David Borne | Staff Writer
Just a little over a month and a half remain in the MLB’s regular season, and with the playoff race in full swing, the Pittsburgh Pirates find themselves in a familiar position. With a record hovering right below the .500 mark (58-62) and sitting several games out of a playoff spot, Pittsburgh now faces another uphill battle in working to find their way toward the postseason.
While Pittsburgh’s chances of landing one of the two National League Wild Card spots are slim-to-none, they trail the NL Central-leading Chicago Cubs by only five games. With an eight-game home stand ahead of them and with 32 of their 42 remaining games against division rivals, do the Pirates have what it takes to return to the postseason?
Gridlocked in a tight four-team divisional race, the Pirates are one extended hot streak removed from pulling away from the rest of the division. The 2011 Boston Red Sox, who led the AL East by nine games in September yet failed to reach the postseason after an abysmal final stretch, are proof that at this point in the year, no lead or deficit is too secure.
The Pirates are certainly capable of making the postseason, but it all comes down to how well their pitching staff can hold up down the stretch.
The Pirates rank in the bottom five in the league in runs scored per game (4.17), which places much pressure on their pitching staff. Gerrit Cole has been solid this season, although he did have a rough patch in June. Perhaps the Pirates’ best move this past offseason was the re-signing of Ivan Nova, as he has been better than expected. However, even he has regressed recently, and inconsistency has plagued the Pirates’ other starting pitchers, as well.
Jameson Taillon started the year off great, triumphantly returning from testicular cancer surgery, but since the start of July, opposing hitters have had the right-hander’s number. Since July 4, his ERA has jumped from 2.73 to 4.50. However, Taillon’s two most recent outings suggest that he is settling in again. He has pitched a combined 12.1 innings, giving up 11 hits and allowing just four earned runs in two wins. A continued resurgence from Taillon is essential if the Pirates wish to advance beyond the regular season.
Behind Taillon remain the hard-throwing Chad Kuhl and rookie Trevor Williams. Williams has rounded out Ray Searage’s pitching rotation perfectly for the Pirates, but Kuhl could be used more effectively. His fastball comes in at an average speed of 95.62 MPH and has touched 99 MPH on the radar gun at certain points this season. Kuhl’s repertoire also includes a sinker, slider and a curveball. He has had quality starts, but I sense that Pittsburgh would benefit from using Kuhl out of the bullpen.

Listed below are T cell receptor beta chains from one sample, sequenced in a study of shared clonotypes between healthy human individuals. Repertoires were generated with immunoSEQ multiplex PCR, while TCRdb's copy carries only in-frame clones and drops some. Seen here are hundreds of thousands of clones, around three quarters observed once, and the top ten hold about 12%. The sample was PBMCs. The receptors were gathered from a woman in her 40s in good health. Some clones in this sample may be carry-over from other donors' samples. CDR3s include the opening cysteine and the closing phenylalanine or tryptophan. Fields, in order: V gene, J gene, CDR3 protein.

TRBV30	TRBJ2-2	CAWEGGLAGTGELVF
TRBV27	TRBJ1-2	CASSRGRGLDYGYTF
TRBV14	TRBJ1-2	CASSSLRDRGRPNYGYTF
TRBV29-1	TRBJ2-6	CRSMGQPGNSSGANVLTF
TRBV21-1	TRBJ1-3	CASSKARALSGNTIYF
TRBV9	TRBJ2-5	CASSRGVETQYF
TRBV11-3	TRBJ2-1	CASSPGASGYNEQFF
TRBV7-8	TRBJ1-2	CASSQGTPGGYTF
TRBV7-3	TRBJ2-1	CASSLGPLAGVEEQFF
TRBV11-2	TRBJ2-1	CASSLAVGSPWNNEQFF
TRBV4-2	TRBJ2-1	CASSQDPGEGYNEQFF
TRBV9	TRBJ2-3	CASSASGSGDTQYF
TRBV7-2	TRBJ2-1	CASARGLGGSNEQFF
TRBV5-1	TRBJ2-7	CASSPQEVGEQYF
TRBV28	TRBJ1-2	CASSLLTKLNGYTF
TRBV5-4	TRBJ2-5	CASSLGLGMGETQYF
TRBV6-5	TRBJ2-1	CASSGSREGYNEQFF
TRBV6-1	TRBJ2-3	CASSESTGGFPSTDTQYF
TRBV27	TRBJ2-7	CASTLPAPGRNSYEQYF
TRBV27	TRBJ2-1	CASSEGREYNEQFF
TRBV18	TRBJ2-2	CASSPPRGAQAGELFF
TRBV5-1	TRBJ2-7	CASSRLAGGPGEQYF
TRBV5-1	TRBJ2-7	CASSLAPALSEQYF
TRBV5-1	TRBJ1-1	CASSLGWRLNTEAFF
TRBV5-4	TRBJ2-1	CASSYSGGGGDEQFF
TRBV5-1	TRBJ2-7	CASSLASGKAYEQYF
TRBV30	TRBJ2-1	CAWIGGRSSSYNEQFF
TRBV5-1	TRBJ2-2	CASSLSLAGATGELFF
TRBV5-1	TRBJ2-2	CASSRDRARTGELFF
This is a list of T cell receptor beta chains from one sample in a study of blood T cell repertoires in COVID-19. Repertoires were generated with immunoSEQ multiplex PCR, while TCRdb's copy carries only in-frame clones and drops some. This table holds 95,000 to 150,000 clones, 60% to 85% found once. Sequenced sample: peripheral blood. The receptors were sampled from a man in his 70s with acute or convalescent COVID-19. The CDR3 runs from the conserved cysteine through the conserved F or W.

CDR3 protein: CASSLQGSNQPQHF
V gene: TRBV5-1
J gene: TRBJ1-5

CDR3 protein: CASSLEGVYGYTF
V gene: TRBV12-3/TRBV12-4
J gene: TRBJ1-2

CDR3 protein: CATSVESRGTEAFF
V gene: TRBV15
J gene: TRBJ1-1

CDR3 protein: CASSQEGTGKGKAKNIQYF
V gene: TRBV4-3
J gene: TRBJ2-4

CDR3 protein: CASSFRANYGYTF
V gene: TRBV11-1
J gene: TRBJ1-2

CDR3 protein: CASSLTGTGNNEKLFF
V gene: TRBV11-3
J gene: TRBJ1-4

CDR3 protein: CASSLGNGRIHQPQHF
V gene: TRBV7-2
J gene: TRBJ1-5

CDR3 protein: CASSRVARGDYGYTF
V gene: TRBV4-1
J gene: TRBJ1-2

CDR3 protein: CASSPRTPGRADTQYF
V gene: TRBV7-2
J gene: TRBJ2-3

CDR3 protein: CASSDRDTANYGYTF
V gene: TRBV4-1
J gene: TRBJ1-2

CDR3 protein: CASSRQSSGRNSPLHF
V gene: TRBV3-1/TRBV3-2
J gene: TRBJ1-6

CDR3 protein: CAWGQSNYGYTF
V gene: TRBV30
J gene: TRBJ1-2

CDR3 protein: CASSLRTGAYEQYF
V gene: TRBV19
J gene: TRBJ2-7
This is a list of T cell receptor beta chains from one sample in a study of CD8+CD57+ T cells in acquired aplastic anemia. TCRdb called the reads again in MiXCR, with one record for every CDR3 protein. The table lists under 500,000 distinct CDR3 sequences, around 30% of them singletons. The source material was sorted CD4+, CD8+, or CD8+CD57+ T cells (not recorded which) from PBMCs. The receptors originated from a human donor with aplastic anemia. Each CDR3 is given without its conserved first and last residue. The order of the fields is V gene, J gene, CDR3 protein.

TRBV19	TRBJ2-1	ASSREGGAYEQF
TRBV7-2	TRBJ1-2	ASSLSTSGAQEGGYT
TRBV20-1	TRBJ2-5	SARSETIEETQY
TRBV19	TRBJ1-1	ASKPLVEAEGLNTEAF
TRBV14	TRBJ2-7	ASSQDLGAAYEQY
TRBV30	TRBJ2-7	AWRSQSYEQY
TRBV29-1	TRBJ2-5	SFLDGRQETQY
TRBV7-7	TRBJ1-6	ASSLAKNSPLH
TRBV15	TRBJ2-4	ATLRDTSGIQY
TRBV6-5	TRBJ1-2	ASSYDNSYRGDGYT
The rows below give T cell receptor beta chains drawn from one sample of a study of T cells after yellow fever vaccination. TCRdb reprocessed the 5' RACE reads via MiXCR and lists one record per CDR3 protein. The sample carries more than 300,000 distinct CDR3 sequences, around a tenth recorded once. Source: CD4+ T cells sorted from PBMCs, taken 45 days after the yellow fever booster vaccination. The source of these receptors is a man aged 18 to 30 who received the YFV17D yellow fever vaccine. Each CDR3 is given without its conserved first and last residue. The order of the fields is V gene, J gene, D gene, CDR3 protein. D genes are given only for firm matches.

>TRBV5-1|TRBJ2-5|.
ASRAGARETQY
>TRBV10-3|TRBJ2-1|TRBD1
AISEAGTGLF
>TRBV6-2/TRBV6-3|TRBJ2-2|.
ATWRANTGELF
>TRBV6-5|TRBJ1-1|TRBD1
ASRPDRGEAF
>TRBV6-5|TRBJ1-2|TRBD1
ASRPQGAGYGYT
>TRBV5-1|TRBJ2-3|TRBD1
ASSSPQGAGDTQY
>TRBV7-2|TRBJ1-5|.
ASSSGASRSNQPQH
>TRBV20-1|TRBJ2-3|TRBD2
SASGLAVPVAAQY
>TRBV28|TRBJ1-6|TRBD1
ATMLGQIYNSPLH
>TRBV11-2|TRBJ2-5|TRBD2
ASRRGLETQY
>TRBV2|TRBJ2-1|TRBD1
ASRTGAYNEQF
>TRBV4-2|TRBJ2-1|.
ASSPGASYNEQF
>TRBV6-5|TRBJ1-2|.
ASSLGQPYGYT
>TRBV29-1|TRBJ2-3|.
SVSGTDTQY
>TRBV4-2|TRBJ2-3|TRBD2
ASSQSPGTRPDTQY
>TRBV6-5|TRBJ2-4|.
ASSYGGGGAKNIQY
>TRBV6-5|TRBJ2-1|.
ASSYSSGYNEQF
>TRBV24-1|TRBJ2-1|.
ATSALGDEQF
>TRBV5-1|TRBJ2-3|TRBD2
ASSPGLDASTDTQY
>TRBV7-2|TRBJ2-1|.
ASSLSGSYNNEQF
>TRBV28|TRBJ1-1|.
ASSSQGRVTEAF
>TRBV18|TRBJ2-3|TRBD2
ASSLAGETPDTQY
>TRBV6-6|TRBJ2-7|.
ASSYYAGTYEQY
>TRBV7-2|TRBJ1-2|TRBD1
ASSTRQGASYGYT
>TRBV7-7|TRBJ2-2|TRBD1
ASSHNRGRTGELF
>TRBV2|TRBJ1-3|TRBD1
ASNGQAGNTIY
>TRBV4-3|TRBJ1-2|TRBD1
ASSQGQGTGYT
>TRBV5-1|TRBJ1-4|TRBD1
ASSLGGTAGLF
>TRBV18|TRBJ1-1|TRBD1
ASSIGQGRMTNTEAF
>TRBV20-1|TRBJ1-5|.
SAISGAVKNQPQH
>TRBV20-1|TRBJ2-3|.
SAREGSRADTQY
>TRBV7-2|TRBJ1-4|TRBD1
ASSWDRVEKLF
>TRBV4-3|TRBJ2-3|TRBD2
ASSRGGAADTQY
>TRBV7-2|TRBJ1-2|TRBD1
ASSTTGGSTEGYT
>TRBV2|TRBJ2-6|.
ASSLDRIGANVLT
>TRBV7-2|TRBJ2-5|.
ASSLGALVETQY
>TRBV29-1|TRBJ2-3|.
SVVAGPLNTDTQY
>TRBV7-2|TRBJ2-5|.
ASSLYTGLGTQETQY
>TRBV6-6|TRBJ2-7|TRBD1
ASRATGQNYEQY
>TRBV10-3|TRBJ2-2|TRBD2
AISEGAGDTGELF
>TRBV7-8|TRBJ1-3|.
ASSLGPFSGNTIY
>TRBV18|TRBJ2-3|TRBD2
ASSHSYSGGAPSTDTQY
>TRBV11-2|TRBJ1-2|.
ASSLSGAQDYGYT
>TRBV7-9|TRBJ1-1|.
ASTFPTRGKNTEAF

Kuhl could replace the recently acquired Joaquin Benoit, who struggled in Philadelphia this season and hasn’t benefited from the change of scenery since being traded to Pittsburgh at the deadline. Williams could move to the fourth spot in the rotation and Steven Brault, who has a 1.94 ERA in 120.1 innings with AAA Indianapolis, could take over the fifth starting spot.
Last year’s Cleveland Indians showed the value of having a shutdown bullpen, and having Kuhl setup for Felipe Rivero could be a nightmare for the opposition down the stretch.
With a slow start this season, the Pirates’ playoff hopes looked dim early on. Nevertheless, here they are. Another mediocre season, another hopeful push for October baseball. It’ll only happen if this pitching staff can consistently produce over the last month and a half of the season — and if the Pirates can score enough runs to support their arms.
With outfielder Gregory Polanco recently placed on the disabled list for the third time this season and on the heels of a four-game losing streak, other Pirates will need to increase their production down the stretch if the Pirates are to see October.
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